Starting a business isn’t as easy as many newcomers may think, particularly when it comes to the legal aspects.
“You want to take advantage of the law in this country and protect your assets,” said attorney Nicholas Pusateri. “If you had to put your personal assets on the line, there may not be so many businesses. You want to take advantage.”
Pusateri and three other associates from Hurwitz & Fine PC offered new business owners an overview Thursday evening of things they should consider while getting their business off the ground.
The event was hosted by Wilcox Financial Group in Williamsville. The attorneys are hoping to make the talk semi-regular, about every 10 weeks, Pusateri said.
When setting a business up, they said the first steps are creating a bank account, deciding what type of formation it should be legally and selecting insurance coverage.
“Insurance is your way to manage your risk,” Barnas said. “It’s real easy to skimp on the insurance, but I would advise against that. ... A good policy is certainly a jumping off point.”
Blasdell photographer Deanna Kroll-Haeick said she’s trying to determine if she should be forming her business as an ‘S’ corporation or limited-liability corporation.
“I’m paranoid all the time,” said Kroll-Haeick. “It’s me trying to figure out the best way to protect myself.”
Selecting either can have certain advantages, but both create a buffer between your personal assets as an individual and the new business in case of a catastrophe, Pusateri said.
“Some things you can’t do anything about, other things you can,” Barnas said.
In the nascent days of a new business it’s also crucial legally to keep your own personal a funds and those of the business separate, the attorneys said.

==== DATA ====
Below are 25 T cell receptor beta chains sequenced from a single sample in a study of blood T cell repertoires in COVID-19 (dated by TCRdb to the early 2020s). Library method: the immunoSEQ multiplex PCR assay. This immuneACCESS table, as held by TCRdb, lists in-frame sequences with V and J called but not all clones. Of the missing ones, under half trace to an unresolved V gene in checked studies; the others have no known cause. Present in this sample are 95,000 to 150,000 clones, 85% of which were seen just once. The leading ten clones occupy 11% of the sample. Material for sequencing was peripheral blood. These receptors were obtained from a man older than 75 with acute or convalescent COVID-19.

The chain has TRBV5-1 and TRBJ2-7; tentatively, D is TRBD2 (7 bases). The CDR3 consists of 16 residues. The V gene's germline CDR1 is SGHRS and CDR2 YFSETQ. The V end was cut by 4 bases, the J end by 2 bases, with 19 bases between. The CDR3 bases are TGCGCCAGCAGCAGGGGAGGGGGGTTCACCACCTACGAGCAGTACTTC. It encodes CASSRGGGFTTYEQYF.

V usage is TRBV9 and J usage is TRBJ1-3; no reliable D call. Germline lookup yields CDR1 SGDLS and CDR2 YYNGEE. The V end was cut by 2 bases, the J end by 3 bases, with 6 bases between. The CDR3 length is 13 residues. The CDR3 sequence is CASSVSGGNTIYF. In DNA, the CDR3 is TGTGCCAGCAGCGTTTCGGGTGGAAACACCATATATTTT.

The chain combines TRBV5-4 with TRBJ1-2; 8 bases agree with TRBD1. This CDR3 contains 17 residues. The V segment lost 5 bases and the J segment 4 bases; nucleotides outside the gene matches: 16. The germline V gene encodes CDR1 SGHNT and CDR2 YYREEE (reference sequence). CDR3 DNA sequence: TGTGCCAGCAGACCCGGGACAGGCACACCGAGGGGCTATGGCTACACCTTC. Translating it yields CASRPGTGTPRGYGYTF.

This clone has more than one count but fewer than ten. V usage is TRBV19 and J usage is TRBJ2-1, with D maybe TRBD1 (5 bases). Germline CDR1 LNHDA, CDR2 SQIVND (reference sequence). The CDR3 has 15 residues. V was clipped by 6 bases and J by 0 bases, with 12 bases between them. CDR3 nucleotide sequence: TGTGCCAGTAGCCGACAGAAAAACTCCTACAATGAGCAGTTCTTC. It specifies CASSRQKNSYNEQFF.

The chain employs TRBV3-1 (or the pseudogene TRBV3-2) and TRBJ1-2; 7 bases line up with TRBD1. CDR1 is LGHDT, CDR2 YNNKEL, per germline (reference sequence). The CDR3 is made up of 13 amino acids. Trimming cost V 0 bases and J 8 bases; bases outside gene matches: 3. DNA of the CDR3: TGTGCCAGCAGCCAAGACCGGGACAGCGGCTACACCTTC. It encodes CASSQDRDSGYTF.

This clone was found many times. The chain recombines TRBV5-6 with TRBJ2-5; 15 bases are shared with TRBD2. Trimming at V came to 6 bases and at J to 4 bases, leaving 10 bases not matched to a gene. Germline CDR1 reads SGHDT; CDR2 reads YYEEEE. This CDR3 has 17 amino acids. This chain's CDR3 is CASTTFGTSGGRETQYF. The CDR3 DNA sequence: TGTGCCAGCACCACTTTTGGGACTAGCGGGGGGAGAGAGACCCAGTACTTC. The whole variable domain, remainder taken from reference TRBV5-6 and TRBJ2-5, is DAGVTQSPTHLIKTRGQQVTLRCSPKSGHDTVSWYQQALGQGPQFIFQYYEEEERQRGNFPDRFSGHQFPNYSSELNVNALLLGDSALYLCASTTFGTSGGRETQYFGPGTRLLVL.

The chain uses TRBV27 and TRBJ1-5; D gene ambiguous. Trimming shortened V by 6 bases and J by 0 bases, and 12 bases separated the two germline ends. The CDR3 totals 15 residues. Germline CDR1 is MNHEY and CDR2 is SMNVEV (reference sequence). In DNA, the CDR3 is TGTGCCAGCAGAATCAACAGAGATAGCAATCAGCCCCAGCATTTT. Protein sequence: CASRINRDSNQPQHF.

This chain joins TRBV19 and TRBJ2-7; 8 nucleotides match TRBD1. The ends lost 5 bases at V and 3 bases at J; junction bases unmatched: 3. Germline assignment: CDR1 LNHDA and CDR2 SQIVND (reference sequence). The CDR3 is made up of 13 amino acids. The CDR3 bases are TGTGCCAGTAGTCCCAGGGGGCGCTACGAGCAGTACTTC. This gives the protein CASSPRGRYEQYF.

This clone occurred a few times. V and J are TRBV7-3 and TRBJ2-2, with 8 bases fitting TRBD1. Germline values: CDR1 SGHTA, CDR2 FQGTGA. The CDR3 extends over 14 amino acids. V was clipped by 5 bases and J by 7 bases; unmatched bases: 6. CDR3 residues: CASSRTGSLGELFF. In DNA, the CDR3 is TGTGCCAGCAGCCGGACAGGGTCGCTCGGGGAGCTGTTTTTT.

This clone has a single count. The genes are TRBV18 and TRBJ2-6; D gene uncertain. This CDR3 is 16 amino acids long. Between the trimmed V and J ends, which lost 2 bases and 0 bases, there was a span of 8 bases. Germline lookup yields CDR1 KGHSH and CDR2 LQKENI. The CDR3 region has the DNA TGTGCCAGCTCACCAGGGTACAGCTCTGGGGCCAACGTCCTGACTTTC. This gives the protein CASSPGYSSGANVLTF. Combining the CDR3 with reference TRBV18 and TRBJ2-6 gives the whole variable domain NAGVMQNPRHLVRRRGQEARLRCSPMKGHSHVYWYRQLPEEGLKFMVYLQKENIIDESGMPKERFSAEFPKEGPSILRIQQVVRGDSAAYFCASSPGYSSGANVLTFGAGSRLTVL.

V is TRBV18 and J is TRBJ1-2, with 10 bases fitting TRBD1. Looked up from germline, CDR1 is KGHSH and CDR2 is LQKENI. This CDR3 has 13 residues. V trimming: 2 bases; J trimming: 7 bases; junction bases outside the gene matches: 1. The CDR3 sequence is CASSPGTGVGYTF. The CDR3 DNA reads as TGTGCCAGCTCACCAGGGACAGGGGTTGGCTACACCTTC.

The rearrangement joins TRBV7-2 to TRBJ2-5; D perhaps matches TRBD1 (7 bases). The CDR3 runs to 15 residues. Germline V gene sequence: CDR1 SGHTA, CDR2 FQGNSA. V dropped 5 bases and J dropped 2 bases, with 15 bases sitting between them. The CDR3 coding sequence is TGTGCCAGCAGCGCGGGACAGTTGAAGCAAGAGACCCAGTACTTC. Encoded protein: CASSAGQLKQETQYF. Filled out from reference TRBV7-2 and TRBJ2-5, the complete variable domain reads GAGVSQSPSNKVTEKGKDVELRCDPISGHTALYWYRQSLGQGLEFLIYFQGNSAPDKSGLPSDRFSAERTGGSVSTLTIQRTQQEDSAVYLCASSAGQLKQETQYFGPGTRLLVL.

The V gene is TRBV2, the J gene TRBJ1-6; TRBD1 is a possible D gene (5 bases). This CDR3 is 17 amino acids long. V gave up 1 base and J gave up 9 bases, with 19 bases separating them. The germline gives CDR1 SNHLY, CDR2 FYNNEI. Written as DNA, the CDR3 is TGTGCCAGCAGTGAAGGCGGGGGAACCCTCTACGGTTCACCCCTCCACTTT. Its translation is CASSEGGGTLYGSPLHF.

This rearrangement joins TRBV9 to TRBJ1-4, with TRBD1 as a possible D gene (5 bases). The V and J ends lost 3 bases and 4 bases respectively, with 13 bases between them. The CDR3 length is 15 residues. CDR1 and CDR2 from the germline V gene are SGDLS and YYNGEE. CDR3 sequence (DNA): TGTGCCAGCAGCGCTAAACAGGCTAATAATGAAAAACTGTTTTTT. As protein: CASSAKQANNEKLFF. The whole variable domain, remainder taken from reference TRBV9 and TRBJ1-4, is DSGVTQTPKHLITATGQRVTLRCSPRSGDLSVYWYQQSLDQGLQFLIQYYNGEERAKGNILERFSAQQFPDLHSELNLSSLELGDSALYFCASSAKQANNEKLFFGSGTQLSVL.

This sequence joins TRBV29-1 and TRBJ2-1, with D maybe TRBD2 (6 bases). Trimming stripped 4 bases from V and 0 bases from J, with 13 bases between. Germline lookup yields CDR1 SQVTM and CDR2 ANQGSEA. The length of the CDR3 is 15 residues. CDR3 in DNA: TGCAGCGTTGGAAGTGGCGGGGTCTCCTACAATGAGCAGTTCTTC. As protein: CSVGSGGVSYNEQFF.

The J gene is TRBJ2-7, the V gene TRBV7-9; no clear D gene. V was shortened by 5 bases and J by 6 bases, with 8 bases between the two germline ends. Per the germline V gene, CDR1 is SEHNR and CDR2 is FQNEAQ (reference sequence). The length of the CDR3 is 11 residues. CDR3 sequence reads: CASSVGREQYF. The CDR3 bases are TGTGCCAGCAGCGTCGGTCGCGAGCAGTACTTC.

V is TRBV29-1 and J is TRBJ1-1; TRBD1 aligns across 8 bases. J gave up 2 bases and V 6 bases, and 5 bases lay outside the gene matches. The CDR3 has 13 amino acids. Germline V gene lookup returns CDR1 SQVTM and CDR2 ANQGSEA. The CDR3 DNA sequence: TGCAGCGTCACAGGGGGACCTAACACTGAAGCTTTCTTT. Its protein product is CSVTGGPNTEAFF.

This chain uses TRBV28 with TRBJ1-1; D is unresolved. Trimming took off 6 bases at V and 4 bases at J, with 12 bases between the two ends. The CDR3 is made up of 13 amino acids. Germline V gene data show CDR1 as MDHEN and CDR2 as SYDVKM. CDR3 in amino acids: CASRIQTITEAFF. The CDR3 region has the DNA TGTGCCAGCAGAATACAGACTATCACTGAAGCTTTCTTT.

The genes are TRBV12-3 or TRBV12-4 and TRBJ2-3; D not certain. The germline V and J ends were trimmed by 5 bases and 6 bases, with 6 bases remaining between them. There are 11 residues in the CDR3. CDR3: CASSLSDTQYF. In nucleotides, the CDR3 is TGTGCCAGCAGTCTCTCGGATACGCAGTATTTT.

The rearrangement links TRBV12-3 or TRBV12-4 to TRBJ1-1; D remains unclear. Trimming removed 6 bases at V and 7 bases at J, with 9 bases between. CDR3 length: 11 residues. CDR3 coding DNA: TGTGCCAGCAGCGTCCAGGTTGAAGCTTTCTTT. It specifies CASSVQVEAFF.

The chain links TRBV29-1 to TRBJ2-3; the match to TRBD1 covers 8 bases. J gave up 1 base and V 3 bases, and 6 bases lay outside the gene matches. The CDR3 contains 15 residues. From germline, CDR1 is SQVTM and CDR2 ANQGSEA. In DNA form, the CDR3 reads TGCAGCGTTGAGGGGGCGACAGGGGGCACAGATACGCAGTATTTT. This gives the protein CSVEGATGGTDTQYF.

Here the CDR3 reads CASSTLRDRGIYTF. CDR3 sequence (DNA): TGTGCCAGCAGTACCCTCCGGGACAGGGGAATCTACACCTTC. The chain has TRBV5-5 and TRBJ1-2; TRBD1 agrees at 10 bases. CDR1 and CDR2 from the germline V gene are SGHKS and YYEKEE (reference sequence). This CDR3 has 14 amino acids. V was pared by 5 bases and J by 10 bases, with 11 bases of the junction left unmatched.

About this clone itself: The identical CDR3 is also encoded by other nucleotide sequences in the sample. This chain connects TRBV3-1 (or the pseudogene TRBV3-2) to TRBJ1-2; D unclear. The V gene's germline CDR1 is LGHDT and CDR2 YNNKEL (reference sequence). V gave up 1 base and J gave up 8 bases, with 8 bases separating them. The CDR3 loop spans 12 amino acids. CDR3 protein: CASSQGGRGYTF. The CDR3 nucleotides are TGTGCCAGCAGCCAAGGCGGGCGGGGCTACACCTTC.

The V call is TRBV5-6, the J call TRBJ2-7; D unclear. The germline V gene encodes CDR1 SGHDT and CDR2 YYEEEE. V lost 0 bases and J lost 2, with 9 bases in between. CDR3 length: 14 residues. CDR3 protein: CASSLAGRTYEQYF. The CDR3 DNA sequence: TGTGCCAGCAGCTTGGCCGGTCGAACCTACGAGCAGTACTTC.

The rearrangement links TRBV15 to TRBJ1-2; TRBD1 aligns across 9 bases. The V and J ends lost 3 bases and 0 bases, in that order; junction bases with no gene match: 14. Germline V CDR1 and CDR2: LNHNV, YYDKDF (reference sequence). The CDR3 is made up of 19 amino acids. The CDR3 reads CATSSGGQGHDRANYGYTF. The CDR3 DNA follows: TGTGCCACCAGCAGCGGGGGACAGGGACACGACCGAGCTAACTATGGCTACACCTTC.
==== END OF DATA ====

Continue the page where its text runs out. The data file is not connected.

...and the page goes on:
Hiring employees other than yourself can also be a headache, said Wood, who outlined what paperwork and policies are needed in New York state and what the differences are between hourly and salaried employees.
Proper timekeeping is also crucial, she said.
“There are really harsh penalties if you’re found not to be in compliance,” Wood said. “If you’re in a non-traditional business, I would advise talking to an attorney to make sure you’re not in a sticky situation."
McCarthy wrapped up the evening by going over 10 questions new business owners should ask themselves to ensure they’re ready should they be sued.
“A lot of different conflicts can arise when you own a business,” she said. “Defending a suit can be costly.”
A wide variety of accidents can happen at anytime, McCarthy said. When one does, business owners should document everything and have the person who was injured write down their version of the accident.
For the original article that appeared in Business First, click here.